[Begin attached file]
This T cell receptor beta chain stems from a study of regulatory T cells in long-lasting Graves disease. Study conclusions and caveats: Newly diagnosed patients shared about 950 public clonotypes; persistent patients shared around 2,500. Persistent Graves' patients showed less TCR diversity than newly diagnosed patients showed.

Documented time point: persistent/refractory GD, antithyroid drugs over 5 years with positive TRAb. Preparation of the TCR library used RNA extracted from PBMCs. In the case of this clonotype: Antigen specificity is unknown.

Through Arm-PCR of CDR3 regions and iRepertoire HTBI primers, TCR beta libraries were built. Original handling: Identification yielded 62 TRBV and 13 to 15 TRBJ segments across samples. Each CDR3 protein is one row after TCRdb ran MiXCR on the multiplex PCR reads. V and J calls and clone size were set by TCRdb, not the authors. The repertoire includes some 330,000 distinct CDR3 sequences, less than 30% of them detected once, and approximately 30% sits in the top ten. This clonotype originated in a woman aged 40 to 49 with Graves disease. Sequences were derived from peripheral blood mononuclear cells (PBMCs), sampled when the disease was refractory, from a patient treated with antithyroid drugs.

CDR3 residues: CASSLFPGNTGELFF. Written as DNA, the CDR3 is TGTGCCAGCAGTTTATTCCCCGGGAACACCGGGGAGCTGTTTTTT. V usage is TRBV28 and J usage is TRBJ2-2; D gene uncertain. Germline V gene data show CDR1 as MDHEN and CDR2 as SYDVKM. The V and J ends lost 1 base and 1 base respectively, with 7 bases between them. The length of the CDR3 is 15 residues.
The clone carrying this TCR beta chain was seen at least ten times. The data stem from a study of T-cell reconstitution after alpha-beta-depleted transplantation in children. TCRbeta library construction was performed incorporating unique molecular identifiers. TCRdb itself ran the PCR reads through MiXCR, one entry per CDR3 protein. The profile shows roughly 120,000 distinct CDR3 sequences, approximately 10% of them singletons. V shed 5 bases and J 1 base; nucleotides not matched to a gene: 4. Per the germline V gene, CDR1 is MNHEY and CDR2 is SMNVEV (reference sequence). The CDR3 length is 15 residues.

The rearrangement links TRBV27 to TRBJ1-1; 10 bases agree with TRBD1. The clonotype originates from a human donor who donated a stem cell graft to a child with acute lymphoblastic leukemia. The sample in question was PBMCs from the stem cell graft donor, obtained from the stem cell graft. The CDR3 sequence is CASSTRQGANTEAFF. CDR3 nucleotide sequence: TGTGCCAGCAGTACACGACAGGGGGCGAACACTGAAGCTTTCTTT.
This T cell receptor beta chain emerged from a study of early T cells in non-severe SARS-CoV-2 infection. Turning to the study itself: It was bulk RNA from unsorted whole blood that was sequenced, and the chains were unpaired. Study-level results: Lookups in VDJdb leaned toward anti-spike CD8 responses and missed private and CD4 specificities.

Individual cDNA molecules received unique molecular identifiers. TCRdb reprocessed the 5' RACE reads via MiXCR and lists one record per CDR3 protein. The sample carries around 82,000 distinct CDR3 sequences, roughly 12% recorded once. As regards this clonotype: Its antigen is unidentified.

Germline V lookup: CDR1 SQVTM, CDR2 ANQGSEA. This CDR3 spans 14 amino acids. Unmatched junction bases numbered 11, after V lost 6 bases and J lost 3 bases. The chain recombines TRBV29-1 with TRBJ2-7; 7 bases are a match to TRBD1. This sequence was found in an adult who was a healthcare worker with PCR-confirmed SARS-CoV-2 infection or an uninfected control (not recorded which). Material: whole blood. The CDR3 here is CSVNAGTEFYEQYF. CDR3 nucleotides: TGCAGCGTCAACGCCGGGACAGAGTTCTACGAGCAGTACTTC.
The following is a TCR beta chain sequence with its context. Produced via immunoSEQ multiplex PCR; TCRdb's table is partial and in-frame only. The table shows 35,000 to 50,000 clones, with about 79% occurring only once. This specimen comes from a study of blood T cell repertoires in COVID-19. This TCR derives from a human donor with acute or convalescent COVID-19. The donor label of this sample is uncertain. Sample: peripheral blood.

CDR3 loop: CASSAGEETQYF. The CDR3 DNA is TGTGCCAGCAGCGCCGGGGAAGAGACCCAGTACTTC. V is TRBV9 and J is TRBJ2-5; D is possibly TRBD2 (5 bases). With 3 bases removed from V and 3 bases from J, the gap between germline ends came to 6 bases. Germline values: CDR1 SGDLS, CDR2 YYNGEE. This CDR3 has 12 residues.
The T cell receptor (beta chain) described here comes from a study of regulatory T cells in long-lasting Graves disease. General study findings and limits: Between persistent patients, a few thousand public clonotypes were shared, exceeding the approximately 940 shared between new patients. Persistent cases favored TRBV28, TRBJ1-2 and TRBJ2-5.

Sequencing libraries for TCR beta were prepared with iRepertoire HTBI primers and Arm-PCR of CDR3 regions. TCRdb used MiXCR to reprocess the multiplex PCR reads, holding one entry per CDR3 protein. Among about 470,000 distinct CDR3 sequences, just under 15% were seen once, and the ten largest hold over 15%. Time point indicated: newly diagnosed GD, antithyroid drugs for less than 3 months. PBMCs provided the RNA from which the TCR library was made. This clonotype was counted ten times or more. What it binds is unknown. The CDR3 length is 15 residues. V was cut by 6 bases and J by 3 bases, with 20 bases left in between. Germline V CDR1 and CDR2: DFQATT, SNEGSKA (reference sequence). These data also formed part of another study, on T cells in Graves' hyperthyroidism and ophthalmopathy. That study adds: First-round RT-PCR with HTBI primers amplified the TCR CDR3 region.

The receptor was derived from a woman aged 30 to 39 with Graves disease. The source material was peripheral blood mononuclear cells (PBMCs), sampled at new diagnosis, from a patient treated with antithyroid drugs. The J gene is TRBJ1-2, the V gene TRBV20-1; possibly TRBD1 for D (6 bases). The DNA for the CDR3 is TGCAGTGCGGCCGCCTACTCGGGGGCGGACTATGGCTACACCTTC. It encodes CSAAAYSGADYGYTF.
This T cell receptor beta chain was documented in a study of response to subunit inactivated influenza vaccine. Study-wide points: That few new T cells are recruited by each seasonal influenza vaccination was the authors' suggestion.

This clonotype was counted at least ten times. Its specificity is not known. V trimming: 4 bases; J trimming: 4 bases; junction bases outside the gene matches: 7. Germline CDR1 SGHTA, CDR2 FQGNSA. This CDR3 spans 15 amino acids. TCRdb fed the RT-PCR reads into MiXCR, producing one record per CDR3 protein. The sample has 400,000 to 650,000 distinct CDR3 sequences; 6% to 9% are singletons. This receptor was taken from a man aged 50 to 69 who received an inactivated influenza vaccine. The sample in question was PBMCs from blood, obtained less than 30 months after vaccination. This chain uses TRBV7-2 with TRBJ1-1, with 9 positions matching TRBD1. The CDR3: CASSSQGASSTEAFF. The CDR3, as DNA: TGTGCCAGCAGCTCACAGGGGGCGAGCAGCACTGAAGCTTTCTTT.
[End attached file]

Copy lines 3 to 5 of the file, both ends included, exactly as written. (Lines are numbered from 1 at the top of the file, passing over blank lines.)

Through Arm-PCR of CDR3 regions and iRepertoire HTBI primers, TCR beta libraries were built. Original handling: Identification yielded 62 TRBV and 13 to 15 TRBJ segments across samples. Each CDR3 protein is one row after TCRdb ran MiXCR on the multiplex PCR reads. V and J calls and clone size were set by TCRdb, not the authors. The repertoire includes some 330,000 distinct CDR3 sequences, less than 30% of them detected once, and approximately 30% sits in the top ten. This clonotype originated in a woman aged 40 to 49 with Graves disease. Sequences were derived from peripheral blood mononuclear cells (PBMCs), sampled when the disease was refractory, from a patient treated with antithyroid drugs.

CDR3 residues: CASSLFPGNTGELFF. Written as DNA, the CDR3 is TGTGCCAGCAGTTTATTCCCCGGGAACACCGGGGAGCTGTTTTTT. V usage is TRBV28 and J usage is TRBJ2-2; D gene uncertain. Germline V gene data show CDR1 as MDHEN and CDR2 as SYDVKM. The V and J ends lost 1 base and 1 base respectively, with 7 bases between them. The length of the CDR3 is 15 residues.
The clone carrying this TCR beta chain was seen at least ten times. The data stem from a study of T-cell reconstitution after alpha-beta-depleted transplantation in children. TCRbeta library construction was performed incorporating unique molecular identifiers. TCRdb itself ran the PCR reads through MiXCR, one entry per CDR3 protein. The profile shows roughly 120,000 distinct CDR3 sequences, approximately 10% of them singletons. V shed 5 bases and J 1 base; nucleotides not matched to a gene: 4. Per the germline V gene, CDR1 is MNHEY and CDR2 is SMNVEV (reference sequence). The CDR3 length is 15 residues.